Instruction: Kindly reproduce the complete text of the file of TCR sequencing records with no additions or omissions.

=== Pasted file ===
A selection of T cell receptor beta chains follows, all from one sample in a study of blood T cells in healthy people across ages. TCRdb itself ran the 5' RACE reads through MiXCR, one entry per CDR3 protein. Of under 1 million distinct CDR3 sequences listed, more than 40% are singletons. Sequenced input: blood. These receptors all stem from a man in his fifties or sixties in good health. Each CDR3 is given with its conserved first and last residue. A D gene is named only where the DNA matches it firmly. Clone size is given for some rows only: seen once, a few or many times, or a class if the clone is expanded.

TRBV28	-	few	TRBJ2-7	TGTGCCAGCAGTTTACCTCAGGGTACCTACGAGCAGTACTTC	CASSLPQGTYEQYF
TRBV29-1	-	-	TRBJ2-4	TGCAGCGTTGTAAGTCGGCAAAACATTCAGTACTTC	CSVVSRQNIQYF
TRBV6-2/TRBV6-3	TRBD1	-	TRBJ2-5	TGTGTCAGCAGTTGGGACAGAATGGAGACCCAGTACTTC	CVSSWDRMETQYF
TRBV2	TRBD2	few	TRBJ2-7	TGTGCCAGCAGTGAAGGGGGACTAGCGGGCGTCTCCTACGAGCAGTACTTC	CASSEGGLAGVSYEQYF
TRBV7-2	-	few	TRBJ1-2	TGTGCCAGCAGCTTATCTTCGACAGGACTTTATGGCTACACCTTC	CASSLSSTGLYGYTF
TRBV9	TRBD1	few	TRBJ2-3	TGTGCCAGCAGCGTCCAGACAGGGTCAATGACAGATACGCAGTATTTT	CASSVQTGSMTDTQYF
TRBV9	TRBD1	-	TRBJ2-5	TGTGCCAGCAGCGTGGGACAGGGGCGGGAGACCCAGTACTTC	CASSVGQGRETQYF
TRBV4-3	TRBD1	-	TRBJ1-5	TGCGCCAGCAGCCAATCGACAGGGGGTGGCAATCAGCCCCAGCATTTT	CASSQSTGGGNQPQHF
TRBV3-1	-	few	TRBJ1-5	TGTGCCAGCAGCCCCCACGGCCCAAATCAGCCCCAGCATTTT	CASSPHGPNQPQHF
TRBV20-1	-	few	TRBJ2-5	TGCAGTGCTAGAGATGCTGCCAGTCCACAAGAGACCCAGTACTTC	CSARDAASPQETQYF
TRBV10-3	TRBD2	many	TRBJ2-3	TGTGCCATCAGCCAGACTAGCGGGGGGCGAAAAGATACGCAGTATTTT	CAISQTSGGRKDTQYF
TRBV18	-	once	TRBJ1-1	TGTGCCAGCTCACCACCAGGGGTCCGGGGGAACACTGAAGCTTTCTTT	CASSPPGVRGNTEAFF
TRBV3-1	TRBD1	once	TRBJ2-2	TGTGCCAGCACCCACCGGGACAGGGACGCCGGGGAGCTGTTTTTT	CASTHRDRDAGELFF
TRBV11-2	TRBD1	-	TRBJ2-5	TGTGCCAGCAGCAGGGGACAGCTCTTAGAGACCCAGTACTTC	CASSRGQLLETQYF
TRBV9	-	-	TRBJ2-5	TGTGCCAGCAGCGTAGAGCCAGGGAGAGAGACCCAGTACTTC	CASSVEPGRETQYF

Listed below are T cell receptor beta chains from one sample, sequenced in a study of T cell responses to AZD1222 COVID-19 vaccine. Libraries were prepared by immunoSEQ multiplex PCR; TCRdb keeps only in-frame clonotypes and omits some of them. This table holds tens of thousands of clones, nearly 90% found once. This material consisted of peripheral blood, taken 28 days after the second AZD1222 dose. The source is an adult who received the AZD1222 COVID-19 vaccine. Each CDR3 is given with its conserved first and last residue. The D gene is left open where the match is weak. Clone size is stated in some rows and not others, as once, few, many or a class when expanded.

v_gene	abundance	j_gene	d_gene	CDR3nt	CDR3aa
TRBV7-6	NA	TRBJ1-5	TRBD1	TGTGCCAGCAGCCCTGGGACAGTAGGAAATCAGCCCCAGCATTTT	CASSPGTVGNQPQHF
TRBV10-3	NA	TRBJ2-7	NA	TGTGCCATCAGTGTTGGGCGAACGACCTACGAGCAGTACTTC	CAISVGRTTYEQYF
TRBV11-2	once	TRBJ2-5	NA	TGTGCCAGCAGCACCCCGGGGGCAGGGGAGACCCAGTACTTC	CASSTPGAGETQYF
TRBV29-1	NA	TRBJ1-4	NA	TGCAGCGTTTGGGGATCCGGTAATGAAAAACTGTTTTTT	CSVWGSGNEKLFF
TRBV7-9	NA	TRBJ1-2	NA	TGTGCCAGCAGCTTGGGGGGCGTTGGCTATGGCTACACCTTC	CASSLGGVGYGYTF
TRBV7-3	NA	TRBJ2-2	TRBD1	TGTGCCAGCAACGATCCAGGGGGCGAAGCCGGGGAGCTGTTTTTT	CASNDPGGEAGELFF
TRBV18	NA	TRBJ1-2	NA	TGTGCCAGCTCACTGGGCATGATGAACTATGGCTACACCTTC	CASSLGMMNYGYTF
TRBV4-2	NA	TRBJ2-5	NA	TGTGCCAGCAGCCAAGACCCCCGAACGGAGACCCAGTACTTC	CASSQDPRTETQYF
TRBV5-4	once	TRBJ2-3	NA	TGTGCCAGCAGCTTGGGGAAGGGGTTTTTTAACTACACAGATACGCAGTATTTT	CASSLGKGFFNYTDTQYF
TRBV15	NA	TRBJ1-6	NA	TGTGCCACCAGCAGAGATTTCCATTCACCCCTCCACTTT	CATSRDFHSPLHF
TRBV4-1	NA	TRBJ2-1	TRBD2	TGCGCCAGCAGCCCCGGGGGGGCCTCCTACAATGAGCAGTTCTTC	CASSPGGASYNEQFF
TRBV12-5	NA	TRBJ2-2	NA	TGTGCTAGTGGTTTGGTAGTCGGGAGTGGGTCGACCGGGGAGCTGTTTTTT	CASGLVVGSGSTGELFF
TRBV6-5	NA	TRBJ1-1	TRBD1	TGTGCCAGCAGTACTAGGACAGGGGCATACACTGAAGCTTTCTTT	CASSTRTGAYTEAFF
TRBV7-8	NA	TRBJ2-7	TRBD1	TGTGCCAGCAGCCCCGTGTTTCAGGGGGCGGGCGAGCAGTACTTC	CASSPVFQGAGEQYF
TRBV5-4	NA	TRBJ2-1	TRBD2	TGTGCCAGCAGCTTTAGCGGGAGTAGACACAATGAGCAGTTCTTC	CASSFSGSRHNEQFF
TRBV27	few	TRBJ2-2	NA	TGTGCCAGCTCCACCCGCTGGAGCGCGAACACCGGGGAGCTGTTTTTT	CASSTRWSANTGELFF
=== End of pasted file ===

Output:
A selection of T cell receptor beta chains follows, all from one sample in a study of blood T cells in healthy people across ages. TCRdb itself ran the 5' RACE reads through MiXCR, one entry per CDR3 protein. Of under 1 million distinct CDR3 sequences listed, more than 40% are singletons. Sequenced input: blood. These receptors all stem from a man in his fifties or sixties in good health. Each CDR3 is given with its conserved first and last residue. A D gene is named only where the DNA matches it firmly. Clone size is given for some rows only: seen once, a few or many times, or a class if the clone is expanded.

TRBV28	-	few	TRBJ2-7	TGTGCCAGCAGTTTACCTCAGGGTACCTACGAGCAGTACTTC	CASSLPQGTYEQYF
TRBV29-1	-	-	TRBJ2-4	TGCAGCGTTGTAAGTCGGCAAAACATTCAGTACTTC	CSVVSRQNIQYF
TRBV6-2/TRBV6-3	TRBD1	-	TRBJ2-5	TGTGTCAGCAGTTGGGACAGAATGGAGACCCAGTACTTC	CVSSWDRMETQYF
TRBV2	TRBD2	few	TRBJ2-7	TGTGCCAGCAGTGAAGGGGGACTAGCGGGCGTCTCCTACGAGCAGTACTTC	CASSEGGLAGVSYEQYF
TRBV7-2	-	few	TRBJ1-2	TGTGCCAGCAGCTTATCTTCGACAGGACTTTATGGCTACACCTTC	CASSLSSTGLYGYTF
TRBV9	TRBD1	few	TRBJ2-3	TGTGCCAGCAGCGTCCAGACAGGGTCAATGACAGATACGCAGTATTTT	CASSVQTGSMTDTQYF
TRBV9	TRBD1	-	TRBJ2-5	TGTGCCAGCAGCGTGGGACAGGGGCGGGAGACCCAGTACTTC	CASSVGQGRETQYF
TRBV4-3	TRBD1	-	TRBJ1-5	TGCGCCAGCAGCCAATCGACAGGGGGTGGCAATCAGCCCCAGCATTTT	CASSQSTGGGNQPQHF
TRBV3-1	-	few	TRBJ1-5	TGTGCCAGCAGCCCCCACGGCCCAAATCAGCCCCAGCATTTT	CASSPHGPNQPQHF
TRBV20-1	-	few	TRBJ2-5	TGCAGTGCTAGAGATGCTGCCAGTCCACAAGAGACCCAGTACTTC	CSARDAASPQETQYF
TRBV10-3	TRBD2	many	TRBJ2-3	TGTGCCATCAGCCAGACTAGCGGGGGGCGAAAAGATACGCAGTATTTT	CAISQTSGGRKDTQYF
TRBV18	-	once	TRBJ1-1	TGTGCCAGCTCACCACCAGGGGTCCGGGGGAACACTGAAGCTTTCTTT	CASSPPGVRGNTEAFF
TRBV3-1	TRBD1	once	TRBJ2-2	TGTGCCAGCACCCACCGGGACAGGGACGCCGGGGAGCTGTTTTTT	CASTHRDRDAGELFF
TRBV11-2	TRBD1	-	TRBJ2-5	TGTGCCAGCAGCAGGGGACAGCTCTTAGAGACCCAGTACTTC	CASSRGQLLETQYF
TRBV9	-	-	TRBJ2-5	TGTGCCAGCAGCGTAGAGCCAGGGAGAGAGACCCAGTACTTC	CASSVEPGRETQYF

Listed below are T cell receptor beta chains from one sample, sequenced in a study of T cell responses to AZD1222 COVID-19 vaccine. Libraries were prepared by immunoSEQ multiplex PCR; TCRdb keeps only in-frame clonotypes and omits some of them. This table holds tens of thousands of clones, nearly 90% found once. This material consisted of peripheral blood, taken 28 days after the second AZD1222 dose. The source is an adult who received the AZD1222 COVID-19 vaccine. Each CDR3 is given with its conserved first and last residue. The D gene is left open where the match is weak. Clone size is stated in some rows and not others, as once, few, many or a class when expanded.

v_gene	abundance	j_gene	d_gene	CDR3nt	CDR3aa
TRBV7-6	NA	TRBJ1-5	TRBD1	TGTGCCAGCAGCCCTGGGACAGTAGGAAATCAGCCCCAGCATTTT	CASSPGTVGNQPQHF
TRBV10-3	NA	TRBJ2-7	NA	TGTGCCATCAGTGTTGGGCGAACGACCTACGAGCAGTACTTC	CAISVGRTTYEQYF
TRBV11-2	once	TRBJ2-5	NA	TGTGCCAGCAGCACCCCGGGGGCAGGGGAGACCCAGTACTTC	CASSTPGAGETQYF
TRBV29-1	NA	TRBJ1-4	NA	TGCAGCGTTTGGGGATCCGGTAATGAAAAACTGTTTTTT	CSVWGSGNEKLFF
TRBV7-9	NA	TRBJ1-2	NA	TGTGCCAGCAGCTTGGGGGGCGTTGGCTATGGCTACACCTTC	CASSLGGVGYGYTF
TRBV7-3	NA	TRBJ2-2	TRBD1	TGTGCCAGCAACGATCCAGGGGGCGAAGCCGGGGAGCTGTTTTTT	CASNDPGGEAGELFF
TRBV18	NA	TRBJ1-2	NA	TGTGCCAGCTCACTGGGCATGATGAACTATGGCTACACCTTC	CASSLGMMNYGYTF
TRBV4-2	NA	TRBJ2-5	NA	TGTGCCAGCAGCCAAGACCCCCGAACGGAGACCCAGTACTTC	CASSQDPRTETQYF
TRBV5-4	once	TRBJ2-3	NA	TGTGCCAGCAGCTTGGGGAAGGGGTTTTTTAACTACACAGATACGCAGTATTTT	CASSLGKGFFNYTDTQYF
TRBV15	NA	TRBJ1-6	NA	TGTGCCACCAGCAGAGATTTCCATTCACCCCTCCACTTT	CATSRDFHSPLHF
TRBV4-1	NA	TRBJ2-1	TRBD2	TGCGCCAGCAGCCCCGGGGGGGCCTCCTACAATGAGCAGTTCTTC	CASSPGGASYNEQFF
TRBV12-5	NA	TRBJ2-2	NA	TGTGCTAGTGGTTTGGTAGTCGGGAGTGGGTCGACCGGGGAGCTGTTTTTT	CASGLVVGSGSTGELFF
TRBV6-5	NA	TRBJ1-1	TRBD1	TGTGCCAGCAGTACTAGGACAGGGGCATACACTGAAGCTTTCTTT	CASSTRTGAYTEAFF
TRBV7-8	NA	TRBJ2-7	TRBD1	TGTGCCAGCAGCCCCGTGTTTCAGGGGGCGGGCGAGCAGTACTTC	CASSPVFQGAGEQYF
TRBV5-4	NA	TRBJ2-1	TRBD2	TGTGCCAGCAGCTTTAGCGGGAGTAGACACAATGAGCAGTTCTTC	CASSFSGSRHNEQFF
TRBV27	few	TRBJ2-2	NA	TGTGCCAGCTCCACCCGCTGGAGCGCGAACACCGGGGAGCTGTTTTTT	CASSTRWSANTGELFF